I teach the music I have loved all my life. That is, traditional or “old-time” fiddle music. I have been fortunate to have met and learned firsthand from a number of masters of this age-old art, fiddlers here in the Pacific Northwest who themselves learned from long lineages of fiddlers and who played for dances in the rural Southern, Midwestern and Northwestern states as well as Western Canada. I have made a careful study of their details of style, repertoire, and rhythmic approach. I have also worked to document this rich tradition through productions and events with Northwest Folklife, Voyager Records and the Washington Old Time Fiddlers Association. I enjoy playing for square and contra dances and other community events. In my spare time, I tend to my garden and serve at the beck and call of my two cats. In a former life, I studied biology and worked in a lab studying blood platelet function.
My Teaching Background
I have been teaching music full time now for 20 years: private lessons, group classes and workshops at camps and festivals around the Northwest. My students have been my best teachers as far as letting me know what works and what doesn’t. I also spent several years as an academic tutor working under some excellent teachers and garnered a lot of ideas that I apply to teach music, particularly around targeting diverse learning styles.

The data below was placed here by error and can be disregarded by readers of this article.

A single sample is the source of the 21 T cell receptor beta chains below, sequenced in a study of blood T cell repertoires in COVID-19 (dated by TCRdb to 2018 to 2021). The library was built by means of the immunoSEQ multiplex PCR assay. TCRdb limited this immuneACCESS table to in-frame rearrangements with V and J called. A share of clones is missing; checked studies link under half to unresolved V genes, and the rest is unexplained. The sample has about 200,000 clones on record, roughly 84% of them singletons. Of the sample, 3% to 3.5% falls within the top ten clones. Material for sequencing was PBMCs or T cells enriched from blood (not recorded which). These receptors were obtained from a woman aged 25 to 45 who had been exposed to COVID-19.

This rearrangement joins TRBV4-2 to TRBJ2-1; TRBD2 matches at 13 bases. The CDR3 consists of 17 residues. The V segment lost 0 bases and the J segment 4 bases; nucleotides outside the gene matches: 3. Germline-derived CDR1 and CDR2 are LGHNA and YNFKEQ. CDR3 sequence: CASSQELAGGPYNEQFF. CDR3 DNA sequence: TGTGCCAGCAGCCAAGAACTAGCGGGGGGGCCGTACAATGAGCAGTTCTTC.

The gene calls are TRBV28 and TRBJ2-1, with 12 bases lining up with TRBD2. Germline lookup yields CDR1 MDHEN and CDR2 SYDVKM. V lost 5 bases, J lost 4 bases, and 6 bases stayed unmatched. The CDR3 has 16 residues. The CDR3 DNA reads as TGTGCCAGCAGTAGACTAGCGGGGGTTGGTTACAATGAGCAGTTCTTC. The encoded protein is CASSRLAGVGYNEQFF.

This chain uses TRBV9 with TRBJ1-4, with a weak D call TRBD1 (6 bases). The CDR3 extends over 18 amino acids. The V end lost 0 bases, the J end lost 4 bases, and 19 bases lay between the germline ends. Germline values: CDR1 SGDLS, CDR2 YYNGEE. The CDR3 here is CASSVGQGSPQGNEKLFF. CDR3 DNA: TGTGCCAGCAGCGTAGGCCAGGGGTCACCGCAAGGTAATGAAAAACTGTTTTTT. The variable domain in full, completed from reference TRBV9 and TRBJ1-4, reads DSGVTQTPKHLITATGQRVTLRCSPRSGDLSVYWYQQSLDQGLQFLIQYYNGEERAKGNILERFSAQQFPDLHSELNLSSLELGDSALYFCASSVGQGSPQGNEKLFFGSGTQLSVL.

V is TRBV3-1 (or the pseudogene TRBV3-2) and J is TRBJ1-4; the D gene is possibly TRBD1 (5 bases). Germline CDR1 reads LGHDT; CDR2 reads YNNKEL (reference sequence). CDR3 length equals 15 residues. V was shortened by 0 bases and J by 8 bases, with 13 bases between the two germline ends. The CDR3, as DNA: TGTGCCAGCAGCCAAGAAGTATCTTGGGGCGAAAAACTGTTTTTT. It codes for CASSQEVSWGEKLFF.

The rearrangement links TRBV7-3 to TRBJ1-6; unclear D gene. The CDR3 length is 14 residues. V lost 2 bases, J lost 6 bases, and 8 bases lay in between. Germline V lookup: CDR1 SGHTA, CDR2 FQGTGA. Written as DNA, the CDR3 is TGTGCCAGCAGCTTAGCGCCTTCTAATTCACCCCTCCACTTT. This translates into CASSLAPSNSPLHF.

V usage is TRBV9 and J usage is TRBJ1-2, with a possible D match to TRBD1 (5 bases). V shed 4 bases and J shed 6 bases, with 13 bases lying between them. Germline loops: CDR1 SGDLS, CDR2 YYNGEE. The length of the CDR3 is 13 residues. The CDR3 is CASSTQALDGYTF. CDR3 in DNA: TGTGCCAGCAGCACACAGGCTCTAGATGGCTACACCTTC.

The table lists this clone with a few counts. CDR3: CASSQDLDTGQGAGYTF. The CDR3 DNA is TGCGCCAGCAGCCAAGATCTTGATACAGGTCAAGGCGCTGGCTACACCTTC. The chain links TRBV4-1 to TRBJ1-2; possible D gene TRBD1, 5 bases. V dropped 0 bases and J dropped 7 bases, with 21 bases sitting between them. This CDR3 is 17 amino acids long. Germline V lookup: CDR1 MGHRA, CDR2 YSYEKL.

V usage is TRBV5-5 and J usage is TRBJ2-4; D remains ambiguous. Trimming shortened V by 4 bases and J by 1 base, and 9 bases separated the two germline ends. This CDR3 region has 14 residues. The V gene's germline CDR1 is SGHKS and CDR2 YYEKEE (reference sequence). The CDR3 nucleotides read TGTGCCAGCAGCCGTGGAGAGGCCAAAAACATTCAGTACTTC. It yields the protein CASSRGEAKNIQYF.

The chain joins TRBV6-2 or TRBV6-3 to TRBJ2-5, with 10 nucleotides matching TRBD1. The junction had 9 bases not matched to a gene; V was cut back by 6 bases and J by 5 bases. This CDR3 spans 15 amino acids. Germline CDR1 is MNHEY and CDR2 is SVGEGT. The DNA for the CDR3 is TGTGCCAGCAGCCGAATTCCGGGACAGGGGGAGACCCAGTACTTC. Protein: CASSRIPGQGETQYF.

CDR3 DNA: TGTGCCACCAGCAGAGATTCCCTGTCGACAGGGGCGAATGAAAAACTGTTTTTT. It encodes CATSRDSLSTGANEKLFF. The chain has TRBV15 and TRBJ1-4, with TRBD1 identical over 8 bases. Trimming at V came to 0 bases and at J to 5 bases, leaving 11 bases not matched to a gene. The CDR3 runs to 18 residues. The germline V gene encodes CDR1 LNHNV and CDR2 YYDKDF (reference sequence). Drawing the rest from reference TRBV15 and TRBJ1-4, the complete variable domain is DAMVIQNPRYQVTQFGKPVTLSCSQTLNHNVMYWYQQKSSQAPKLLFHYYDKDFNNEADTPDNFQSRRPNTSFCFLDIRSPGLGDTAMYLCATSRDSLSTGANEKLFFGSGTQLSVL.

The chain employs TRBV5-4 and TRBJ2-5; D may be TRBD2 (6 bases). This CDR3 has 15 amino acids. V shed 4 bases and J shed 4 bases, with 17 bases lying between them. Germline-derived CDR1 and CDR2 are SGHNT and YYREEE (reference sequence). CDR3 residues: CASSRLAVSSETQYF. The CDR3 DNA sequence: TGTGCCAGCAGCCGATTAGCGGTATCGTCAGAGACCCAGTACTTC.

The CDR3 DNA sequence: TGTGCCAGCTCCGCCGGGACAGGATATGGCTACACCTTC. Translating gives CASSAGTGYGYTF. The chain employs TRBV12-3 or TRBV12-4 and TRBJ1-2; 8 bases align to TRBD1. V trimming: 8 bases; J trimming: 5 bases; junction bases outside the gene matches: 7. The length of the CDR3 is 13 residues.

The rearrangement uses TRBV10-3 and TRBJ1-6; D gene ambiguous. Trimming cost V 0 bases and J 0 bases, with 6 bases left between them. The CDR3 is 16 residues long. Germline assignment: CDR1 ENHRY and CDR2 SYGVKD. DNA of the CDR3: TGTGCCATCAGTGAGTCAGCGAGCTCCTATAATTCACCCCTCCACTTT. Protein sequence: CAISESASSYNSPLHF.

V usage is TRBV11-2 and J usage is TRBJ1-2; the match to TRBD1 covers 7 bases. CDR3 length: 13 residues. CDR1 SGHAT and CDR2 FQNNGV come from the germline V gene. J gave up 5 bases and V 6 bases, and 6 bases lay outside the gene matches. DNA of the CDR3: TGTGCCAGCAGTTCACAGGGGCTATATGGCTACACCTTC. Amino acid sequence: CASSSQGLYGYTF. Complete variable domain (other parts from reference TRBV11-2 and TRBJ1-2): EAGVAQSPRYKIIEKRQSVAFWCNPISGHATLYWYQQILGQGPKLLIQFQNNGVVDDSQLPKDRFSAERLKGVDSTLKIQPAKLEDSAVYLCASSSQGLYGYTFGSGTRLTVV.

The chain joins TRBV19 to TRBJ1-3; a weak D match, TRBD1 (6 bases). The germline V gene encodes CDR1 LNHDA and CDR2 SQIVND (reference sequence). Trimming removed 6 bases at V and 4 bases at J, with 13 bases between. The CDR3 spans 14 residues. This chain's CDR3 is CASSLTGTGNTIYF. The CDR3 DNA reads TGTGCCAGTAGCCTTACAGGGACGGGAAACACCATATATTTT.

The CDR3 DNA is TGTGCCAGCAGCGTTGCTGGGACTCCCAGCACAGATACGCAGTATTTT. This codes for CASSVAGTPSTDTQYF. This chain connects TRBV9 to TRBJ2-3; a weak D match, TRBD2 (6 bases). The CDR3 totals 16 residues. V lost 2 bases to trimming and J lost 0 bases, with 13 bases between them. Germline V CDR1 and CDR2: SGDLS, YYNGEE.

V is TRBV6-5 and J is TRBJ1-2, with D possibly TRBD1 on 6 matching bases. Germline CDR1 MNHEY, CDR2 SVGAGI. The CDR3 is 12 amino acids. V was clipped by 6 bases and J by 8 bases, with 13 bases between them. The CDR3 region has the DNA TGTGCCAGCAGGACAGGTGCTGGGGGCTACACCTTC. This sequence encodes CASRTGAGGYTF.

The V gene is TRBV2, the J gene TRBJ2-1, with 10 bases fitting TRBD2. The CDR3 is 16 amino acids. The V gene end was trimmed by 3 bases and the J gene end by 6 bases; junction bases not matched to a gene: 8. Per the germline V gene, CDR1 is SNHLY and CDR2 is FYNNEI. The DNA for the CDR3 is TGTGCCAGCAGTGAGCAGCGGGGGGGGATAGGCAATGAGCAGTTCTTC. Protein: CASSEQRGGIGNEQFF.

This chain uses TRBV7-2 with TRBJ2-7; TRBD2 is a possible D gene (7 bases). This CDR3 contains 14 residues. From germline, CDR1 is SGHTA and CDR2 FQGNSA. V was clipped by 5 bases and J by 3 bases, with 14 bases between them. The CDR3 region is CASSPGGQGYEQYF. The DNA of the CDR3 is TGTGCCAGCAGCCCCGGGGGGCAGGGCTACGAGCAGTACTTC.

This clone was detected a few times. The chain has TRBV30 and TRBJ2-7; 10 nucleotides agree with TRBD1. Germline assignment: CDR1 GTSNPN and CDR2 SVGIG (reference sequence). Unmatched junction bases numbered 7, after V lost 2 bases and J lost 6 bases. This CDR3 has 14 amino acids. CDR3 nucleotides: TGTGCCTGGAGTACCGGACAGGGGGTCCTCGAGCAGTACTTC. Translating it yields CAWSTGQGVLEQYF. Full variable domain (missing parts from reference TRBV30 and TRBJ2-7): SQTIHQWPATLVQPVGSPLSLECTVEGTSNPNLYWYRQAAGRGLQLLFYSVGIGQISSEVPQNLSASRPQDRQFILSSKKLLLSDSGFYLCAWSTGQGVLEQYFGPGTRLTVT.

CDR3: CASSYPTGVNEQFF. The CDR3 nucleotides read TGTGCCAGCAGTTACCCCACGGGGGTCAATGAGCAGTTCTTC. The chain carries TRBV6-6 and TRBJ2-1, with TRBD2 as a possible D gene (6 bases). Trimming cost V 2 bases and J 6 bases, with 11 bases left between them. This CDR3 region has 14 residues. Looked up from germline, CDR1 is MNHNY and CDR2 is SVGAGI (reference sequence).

My Teaching Philosophy
First off, fiddling is darn good fun and if we’re not having fun then, well, not much learning will take place! I try to draw on the best of the old-time fiddlers’ intuitive and “by ear” approach while guiding the students toward a comfortable technique appropriate to fiddling. I enjoy helping students find their own voice and sense of style within the broader fiddle tradition, delving into a variety of stylistic nuances and repertoire based on our regional tradition. I host jam sessions for the students and help facilitate performance opportunities at the appropriate level. I integrate applied music theory and ear training into the learning experience and teach reading standard notation as an adjunct skill rather than the primary mode of learning. I try to explore, respect and make use of differences in learning modes and styles as well.